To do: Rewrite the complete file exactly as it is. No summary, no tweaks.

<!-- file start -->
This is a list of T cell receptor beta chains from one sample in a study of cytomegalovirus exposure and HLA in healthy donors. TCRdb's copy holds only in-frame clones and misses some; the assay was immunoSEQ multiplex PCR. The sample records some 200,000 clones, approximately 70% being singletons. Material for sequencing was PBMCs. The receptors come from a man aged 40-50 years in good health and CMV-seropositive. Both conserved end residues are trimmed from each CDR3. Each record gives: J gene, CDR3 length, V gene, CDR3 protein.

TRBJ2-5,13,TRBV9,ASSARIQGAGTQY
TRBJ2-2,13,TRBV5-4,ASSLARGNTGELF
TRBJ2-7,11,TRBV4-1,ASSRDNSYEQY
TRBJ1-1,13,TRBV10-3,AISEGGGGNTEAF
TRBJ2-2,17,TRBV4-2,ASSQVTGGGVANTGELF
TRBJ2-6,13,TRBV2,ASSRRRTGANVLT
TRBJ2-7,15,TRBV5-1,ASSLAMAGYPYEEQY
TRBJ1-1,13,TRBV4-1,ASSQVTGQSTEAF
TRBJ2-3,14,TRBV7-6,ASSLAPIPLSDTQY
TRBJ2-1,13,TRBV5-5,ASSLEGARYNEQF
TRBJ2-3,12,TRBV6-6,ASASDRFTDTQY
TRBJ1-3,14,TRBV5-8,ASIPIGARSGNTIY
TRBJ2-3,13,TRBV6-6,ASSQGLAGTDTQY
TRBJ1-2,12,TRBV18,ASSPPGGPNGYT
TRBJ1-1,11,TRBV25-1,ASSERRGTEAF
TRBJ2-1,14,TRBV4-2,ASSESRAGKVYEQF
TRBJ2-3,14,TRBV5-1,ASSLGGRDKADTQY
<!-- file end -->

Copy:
This is a list of T cell receptor beta chains from one sample in a study of cytomegalovirus exposure and HLA in healthy donors. TCRdb's copy holds only in-frame clones and misses some; the assay was immunoSEQ multiplex PCR. The sample records some 200,000 clones, approximately 70% being singletons. Material for sequencing was PBMCs. The receptors come from a man aged 40-50 years in good health and CMV-seropositive. Both conserved end residues are trimmed from each CDR3. Each record gives: J gene, CDR3 length, V gene, CDR3 protein.

TRBJ2-5,13,TRBV9,ASSARIQGAGTQY
TRBJ2-2,13,TRBV5-4,ASSLARGNTGELF
TRBJ2-7,11,TRBV4-1,ASSRDNSYEQY
TRBJ1-1,13,TRBV10-3,AISEGGGGNTEAF
TRBJ2-2,17,TRBV4-2,ASSQVTGGGVANTGELF
TRBJ2-6,13,TRBV2,ASSRRRTGANVLT
TRBJ2-7,15,TRBV5-1,ASSLAMAGYPYEEQY
TRBJ1-1,13,TRBV4-1,ASSQVTGQSTEAF
TRBJ2-3,14,TRBV7-6,ASSLAPIPLSDTQY
TRBJ2-1,13,TRBV5-5,ASSLEGARYNEQF
TRBJ2-3,12,TRBV6-6,ASASDRFTDTQY
TRBJ1-3,14,TRBV5-8,ASIPIGARSGNTIY
TRBJ2-3,13,TRBV6-6,ASSQGLAGTDTQY
TRBJ1-2,12,TRBV18,ASSPPGGPNGYT
TRBJ1-1,11,TRBV25-1,ASSERRGTEAF
TRBJ2-1,14,TRBV4-2,ASSESRAGKVYEQF
TRBJ2-3,14,TRBV5-1,ASSLGGRDKADTQY